Morgan Stanley Children's Hospital of NewYork-Presbyterian NEW YORK, NY
Project category: New construction (completed November 2003)
Chief administrator: Cynthia Sparer, Executive Director, (212) 305-0345
Firms: EwingCole, (215) 923-2020; Davis Brody Bond, (212) 633-4744
Design team: Jim Wolters, AIA, Project Manager; John Gerbner, AIA, Principal-in-Charge; John Chase, AIA, Project Designer (EwingCole); William Paxson, AIA, Partner-in-Charge (Davis Brody Bond)
Photography: © David Lamb Photography; Peter Paige
Total building area (sq. ft.): 265,000
Construction cost/sq. ft.: $453
Total cost (excluding land): $120,000,000
Designing the new ten-story, $120 million Morgan Stanley Children's Hospital of NewYork-Presbyterian presented unique opportunities for EwingCole and Davis Brody Bond. More than 300 physicians, nurses, support staff, administrators, volunteer leaders, and patients’ family members teamed with the design professionals to create a new center for the hospital that fulfills its mission to be the premier provider of children's health services and the most prominent advocate of family-centered care.
The Children's Hospital of New- York-Presbyterian is the community hospital for the children and families of Washington Heights, New York. It is also the regional, national, and international destination for many of the finest pediatric specialty and specialty care physicians available anywhere. The design team created an accessible “front door” for both local and worldwide patients and integrated aspects of New York's diverse culture throughout the facility.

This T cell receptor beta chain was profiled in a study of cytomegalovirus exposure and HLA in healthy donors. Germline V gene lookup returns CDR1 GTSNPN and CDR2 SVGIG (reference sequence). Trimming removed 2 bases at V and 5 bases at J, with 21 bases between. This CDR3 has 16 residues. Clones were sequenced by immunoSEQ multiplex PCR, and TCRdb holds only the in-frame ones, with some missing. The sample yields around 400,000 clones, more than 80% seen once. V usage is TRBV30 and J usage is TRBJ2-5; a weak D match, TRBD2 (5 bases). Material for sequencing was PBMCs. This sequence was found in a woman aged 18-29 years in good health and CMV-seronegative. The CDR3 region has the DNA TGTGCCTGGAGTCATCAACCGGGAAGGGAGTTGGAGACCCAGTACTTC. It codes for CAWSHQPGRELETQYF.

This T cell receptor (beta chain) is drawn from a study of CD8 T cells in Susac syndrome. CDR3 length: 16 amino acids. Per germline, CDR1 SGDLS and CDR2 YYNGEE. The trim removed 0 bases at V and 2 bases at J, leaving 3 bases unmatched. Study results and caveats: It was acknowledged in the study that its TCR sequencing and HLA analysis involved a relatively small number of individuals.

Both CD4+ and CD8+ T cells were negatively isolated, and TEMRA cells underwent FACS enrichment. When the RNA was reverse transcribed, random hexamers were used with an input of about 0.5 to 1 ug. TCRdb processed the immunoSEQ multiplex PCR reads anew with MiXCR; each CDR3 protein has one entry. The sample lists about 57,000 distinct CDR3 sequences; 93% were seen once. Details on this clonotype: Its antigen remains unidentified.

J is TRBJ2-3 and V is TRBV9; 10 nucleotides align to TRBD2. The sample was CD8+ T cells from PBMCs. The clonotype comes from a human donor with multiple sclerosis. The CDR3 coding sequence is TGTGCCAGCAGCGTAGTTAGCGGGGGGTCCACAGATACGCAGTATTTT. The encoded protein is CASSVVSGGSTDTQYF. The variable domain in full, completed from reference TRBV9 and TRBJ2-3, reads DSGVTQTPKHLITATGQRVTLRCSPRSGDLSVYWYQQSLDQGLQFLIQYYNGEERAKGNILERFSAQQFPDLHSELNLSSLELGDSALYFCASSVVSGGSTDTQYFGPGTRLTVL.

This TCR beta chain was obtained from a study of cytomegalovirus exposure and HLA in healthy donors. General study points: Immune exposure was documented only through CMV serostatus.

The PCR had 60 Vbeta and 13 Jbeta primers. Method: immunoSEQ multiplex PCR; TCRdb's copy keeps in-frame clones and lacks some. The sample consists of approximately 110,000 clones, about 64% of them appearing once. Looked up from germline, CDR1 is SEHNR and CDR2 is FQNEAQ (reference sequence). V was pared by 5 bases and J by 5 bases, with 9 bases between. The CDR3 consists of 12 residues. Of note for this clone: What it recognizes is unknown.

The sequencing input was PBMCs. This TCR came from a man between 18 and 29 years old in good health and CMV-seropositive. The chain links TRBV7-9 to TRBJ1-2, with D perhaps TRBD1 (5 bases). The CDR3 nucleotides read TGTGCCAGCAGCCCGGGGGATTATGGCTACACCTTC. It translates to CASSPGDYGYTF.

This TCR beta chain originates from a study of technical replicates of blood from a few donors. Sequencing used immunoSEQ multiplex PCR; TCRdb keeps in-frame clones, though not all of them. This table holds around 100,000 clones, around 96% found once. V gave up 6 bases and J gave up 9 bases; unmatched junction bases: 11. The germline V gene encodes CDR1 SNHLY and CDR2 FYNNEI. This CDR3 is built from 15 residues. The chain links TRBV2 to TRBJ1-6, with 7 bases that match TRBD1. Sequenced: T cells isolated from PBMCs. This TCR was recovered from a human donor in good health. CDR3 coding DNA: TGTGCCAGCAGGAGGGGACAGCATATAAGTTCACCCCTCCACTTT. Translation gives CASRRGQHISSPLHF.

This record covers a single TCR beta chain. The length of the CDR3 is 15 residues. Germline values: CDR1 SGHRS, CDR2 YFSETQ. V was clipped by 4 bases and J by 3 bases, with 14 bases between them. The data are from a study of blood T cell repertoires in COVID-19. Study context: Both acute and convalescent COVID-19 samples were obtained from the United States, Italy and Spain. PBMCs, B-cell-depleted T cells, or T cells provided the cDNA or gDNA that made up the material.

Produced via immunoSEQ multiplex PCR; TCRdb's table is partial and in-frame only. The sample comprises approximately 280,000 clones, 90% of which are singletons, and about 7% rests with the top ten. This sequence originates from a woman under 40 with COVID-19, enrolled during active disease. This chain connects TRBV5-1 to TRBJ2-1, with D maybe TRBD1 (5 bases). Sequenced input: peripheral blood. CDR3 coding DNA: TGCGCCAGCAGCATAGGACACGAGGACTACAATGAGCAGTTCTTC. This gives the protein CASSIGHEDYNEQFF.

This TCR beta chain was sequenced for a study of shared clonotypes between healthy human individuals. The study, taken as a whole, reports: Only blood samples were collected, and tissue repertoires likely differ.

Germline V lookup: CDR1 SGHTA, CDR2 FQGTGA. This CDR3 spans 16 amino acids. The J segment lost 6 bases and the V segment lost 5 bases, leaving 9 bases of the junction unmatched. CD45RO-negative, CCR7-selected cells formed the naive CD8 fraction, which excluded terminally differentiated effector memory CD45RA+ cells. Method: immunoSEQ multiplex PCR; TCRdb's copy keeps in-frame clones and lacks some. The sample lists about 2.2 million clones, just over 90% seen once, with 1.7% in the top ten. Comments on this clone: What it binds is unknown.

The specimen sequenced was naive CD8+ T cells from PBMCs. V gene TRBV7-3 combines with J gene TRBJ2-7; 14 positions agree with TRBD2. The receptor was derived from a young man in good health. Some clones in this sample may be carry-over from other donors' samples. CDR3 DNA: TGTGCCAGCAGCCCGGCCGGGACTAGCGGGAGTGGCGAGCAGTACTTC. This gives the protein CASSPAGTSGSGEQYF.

This extraordinary facility gives tangible form to the principle of family-centered care. Families are welcome anytime and anywhere their children go. Nowhere is this more evident than in the design of the individual patient rooms. A clearly defined zone adjacent to the patient area is set aside for the family, where they will feel welcome and involved. This “family alcove” includes a day bed/sofa; built-in desk with Internet connections, so parents can work while attending their children; and a gracious window seat, set low to give a child an excellent view from his or her bed to the outside.
Part of the planning process involved the strategic restacking of existing floors in two adjoining hospital buildings to integrate the new ten-story tower into the existing campus. The result is the creation of “super floors” that streamline circulation and functional space. Patients and families benefit from consolidated medical expertise, while the new layout reduces the anxiety that can accompany a hospital stay.
Additional interior planning and design features include: a Child Life Center and Family Support Suite on every floor and a public school room on each bed floor to stress the importance of child-life activities; spacious patient rooms to provide families with comfortable living and sleeping areas, and staff with integrated work areas; the integration of wireless technology to ensure that more than 90% of medical information is electronic; and themes of children's literature integrated into every part of the design.